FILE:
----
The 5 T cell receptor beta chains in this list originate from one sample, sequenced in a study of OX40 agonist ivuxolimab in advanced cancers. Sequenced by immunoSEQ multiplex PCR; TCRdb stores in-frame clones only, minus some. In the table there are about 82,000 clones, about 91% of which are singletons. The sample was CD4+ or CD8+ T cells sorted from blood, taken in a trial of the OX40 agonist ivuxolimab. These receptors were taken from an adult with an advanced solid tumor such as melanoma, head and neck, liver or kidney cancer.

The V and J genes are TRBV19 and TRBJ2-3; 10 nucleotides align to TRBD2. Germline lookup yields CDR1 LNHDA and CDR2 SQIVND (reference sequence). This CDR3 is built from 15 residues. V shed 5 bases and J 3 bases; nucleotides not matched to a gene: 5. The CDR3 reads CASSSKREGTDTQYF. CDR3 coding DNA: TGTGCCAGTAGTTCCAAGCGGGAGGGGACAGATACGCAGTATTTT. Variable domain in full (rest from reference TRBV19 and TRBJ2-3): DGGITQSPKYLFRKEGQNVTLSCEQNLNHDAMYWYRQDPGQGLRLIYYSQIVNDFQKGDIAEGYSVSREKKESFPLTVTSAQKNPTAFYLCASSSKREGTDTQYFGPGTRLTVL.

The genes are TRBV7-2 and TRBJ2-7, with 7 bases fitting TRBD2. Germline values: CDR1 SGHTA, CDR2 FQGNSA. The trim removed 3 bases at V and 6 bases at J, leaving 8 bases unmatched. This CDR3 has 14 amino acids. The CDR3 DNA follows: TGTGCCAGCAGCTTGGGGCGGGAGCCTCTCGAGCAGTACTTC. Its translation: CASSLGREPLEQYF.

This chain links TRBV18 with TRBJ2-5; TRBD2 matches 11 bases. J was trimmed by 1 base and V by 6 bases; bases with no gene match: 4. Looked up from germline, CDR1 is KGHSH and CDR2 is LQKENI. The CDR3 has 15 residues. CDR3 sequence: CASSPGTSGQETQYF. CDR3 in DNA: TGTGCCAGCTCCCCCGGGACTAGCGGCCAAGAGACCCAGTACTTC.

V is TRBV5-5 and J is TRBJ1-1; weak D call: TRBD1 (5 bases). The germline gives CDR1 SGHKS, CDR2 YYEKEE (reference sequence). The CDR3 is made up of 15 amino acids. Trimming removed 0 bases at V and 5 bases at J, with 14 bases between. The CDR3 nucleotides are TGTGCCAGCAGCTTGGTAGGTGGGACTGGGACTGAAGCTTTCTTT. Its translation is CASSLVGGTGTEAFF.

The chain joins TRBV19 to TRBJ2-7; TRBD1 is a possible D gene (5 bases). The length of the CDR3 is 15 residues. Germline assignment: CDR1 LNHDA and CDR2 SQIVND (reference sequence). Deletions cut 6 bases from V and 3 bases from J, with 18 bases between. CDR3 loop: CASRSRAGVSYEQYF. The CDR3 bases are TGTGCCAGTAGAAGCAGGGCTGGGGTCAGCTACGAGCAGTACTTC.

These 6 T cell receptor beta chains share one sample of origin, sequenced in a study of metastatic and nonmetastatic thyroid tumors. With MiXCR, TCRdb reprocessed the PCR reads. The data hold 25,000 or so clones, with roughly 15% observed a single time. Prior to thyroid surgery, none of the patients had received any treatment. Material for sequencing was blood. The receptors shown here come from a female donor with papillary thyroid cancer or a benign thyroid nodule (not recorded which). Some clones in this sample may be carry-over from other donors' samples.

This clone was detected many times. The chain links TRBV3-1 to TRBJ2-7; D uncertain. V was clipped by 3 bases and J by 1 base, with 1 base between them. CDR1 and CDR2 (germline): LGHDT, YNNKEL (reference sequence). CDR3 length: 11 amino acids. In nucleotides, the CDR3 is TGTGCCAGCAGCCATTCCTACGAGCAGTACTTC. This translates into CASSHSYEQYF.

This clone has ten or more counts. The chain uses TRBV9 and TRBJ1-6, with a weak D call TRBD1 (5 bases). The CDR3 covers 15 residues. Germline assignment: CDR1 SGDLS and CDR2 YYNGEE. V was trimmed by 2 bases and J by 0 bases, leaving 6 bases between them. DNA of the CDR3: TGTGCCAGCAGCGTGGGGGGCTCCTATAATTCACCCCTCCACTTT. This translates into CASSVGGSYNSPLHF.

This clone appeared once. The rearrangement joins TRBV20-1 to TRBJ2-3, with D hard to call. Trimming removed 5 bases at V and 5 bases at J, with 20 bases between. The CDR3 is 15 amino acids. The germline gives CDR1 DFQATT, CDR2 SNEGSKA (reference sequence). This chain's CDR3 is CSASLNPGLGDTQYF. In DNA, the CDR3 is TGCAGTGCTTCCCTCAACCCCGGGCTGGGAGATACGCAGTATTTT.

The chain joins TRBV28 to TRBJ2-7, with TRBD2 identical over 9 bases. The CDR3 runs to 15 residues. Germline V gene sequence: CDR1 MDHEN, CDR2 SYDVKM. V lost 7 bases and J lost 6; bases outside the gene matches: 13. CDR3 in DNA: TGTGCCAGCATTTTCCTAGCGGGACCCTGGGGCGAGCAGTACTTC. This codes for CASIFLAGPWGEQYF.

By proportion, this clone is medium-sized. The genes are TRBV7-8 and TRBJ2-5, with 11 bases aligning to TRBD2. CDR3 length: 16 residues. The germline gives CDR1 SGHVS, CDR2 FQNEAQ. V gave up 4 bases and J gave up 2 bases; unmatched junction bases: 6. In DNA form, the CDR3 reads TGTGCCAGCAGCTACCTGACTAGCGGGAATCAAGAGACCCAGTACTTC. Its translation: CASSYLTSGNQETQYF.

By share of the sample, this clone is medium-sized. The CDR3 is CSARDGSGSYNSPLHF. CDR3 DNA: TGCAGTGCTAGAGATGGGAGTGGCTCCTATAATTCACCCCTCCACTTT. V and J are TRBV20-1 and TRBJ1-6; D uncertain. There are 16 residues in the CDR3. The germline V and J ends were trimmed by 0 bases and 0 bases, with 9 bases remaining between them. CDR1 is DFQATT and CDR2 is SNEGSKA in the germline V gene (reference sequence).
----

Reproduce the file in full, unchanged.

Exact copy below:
The 5 T cell receptor beta chains in this list originate from one sample, sequenced in a study of OX40 agonist ivuxolimab in advanced cancers. Sequenced by immunoSEQ multiplex PCR; TCRdb stores in-frame clones only, minus some. In the table there are about 82,000 clones, about 91% of which are singletons. The sample was CD4+ or CD8+ T cells sorted from blood, taken in a trial of the OX40 agonist ivuxolimab. These receptors were taken from an adult with an advanced solid tumor such as melanoma, head and neck, liver or kidney cancer.

The V and J genes are TRBV19 and TRBJ2-3; 10 nucleotides align to TRBD2. Germline lookup yields CDR1 LNHDA and CDR2 SQIVND (reference sequence). This CDR3 is built from 15 residues. V shed 5 bases and J 3 bases; nucleotides not matched to a gene: 5. The CDR3 reads CASSSKREGTDTQYF. CDR3 coding DNA: TGTGCCAGTAGTTCCAAGCGGGAGGGGACAGATACGCAGTATTTT. Variable domain in full (rest from reference TRBV19 and TRBJ2-3): DGGITQSPKYLFRKEGQNVTLSCEQNLNHDAMYWYRQDPGQGLRLIYYSQIVNDFQKGDIAEGYSVSREKKESFPLTVTSAQKNPTAFYLCASSSKREGTDTQYFGPGTRLTVL.

The genes are TRBV7-2 and TRBJ2-7, with 7 bases fitting TRBD2. Germline values: CDR1 SGHTA, CDR2 FQGNSA. The trim removed 3 bases at V and 6 bases at J, leaving 8 bases unmatched. This CDR3 has 14 amino acids. The CDR3 DNA follows: TGTGCCAGCAGCTTGGGGCGGGAGCCTCTCGAGCAGTACTTC. Its translation: CASSLGREPLEQYF.

This chain links TRBV18 with TRBJ2-5; TRBD2 matches 11 bases. J was trimmed by 1 base and V by 6 bases; bases with no gene match: 4. Looked up from germline, CDR1 is KGHSH and CDR2 is LQKENI. The CDR3 has 15 residues. CDR3 sequence: CASSPGTSGQETQYF. CDR3 in DNA: TGTGCCAGCTCCCCCGGGACTAGCGGCCAAGAGACCCAGTACTTC.

V is TRBV5-5 and J is TRBJ1-1; weak D call: TRBD1 (5 bases). The germline gives CDR1 SGHKS, CDR2 YYEKEE (reference sequence). The CDR3 is made up of 15 amino acids. Trimming removed 0 bases at V and 5 bases at J, with 14 bases between. The CDR3 nucleotides are TGTGCCAGCAGCTTGGTAGGTGGGACTGGGACTGAAGCTTTCTTT. Its translation is CASSLVGGTGTEAFF.

The chain joins TRBV19 to TRBJ2-7; TRBD1 is a possible D gene (5 bases). The length of the CDR3 is 15 residues. Germline assignment: CDR1 LNHDA and CDR2 SQIVND (reference sequence). Deletions cut 6 bases from V and 3 bases from J, with 18 bases between. CDR3 loop: CASRSRAGVSYEQYF. The CDR3 bases are TGTGCCAGTAGAAGCAGGGCTGGGGTCAGCTACGAGCAGTACTTC.

These 6 T cell receptor beta chains share one sample of origin, sequenced in a study of metastatic and nonmetastatic thyroid tumors. With MiXCR, TCRdb reprocessed the PCR reads. The data hold 25,000 or so clones, with roughly 15% observed a single time. Prior to thyroid surgery, none of the patients had received any treatment. Material for sequencing was blood. The receptors shown here come from a female donor with papillary thyroid cancer or a benign thyroid nodule (not recorded which). Some clones in this sample may be carry-over from other donors' samples.

This clone was detected many times. The chain links TRBV3-1 to TRBJ2-7; D uncertain. V was clipped by 3 bases and J by 1 base, with 1 base between them. CDR1 and CDR2 (germline): LGHDT, YNNKEL (reference sequence). CDR3 length: 11 amino acids. In nucleotides, the CDR3 is TGTGCCAGCAGCCATTCCTACGAGCAGTACTTC. This translates into CASSHSYEQYF.

This clone has ten or more counts. The chain uses TRBV9 and TRBJ1-6, with a weak D call TRBD1 (5 bases). The CDR3 covers 15 residues. Germline assignment: CDR1 SGDLS and CDR2 YYNGEE. V was trimmed by 2 bases and J by 0 bases, leaving 6 bases between them. DNA of the CDR3: TGTGCCAGCAGCGTGGGGGGCTCCTATAATTCACCCCTCCACTTT. This translates into CASSVGGSYNSPLHF.

This clone appeared once. The rearrangement joins TRBV20-1 to TRBJ2-3, with D hard to call. Trimming removed 5 bases at V and 5 bases at J, with 20 bases between. The CDR3 is 15 amino acids. The germline gives CDR1 DFQATT, CDR2 SNEGSKA (reference sequence). This chain's CDR3 is CSASLNPGLGDTQYF. In DNA, the CDR3 is TGCAGTGCTTCCCTCAACCCCGGGCTGGGAGATACGCAGTATTTT.

The chain joins TRBV28 to TRBJ2-7, with TRBD2 identical over 9 bases. The CDR3 runs to 15 residues. Germline V gene sequence: CDR1 MDHEN, CDR2 SYDVKM. V lost 7 bases and J lost 6; bases outside the gene matches: 13. CDR3 in DNA: TGTGCCAGCATTTTCCTAGCGGGACCCTGGGGCGAGCAGTACTTC. This codes for CASIFLAGPWGEQYF.

By proportion, this clone is medium-sized. The genes are TRBV7-8 and TRBJ2-5, with 11 bases aligning to TRBD2. CDR3 length: 16 residues. The germline gives CDR1 SGHVS, CDR2 FQNEAQ. V gave up 4 bases and J gave up 2 bases; unmatched junction bases: 6. In DNA form, the CDR3 reads TGTGCCAGCAGCTACCTGACTAGCGGGAATCAAGAGACCCAGTACTTC. Its translation: CASSYLTSGNQETQYF.

By share of the sample, this clone is medium-sized. The CDR3 is CSARDGSGSYNSPLHF. CDR3 DNA: TGCAGTGCTAGAGATGGGAGTGGCTCCTATAATTCACCCCTCCACTTT. V and J are TRBV20-1 and TRBJ1-6; D uncertain. There are 16 residues in the CDR3. The germline V and J ends were trimmed by 0 bases and 0 bases, with 9 bases remaining between them. CDR1 is DFQATT and CDR2 is SNEGSKA in the germline V gene (reference sequence).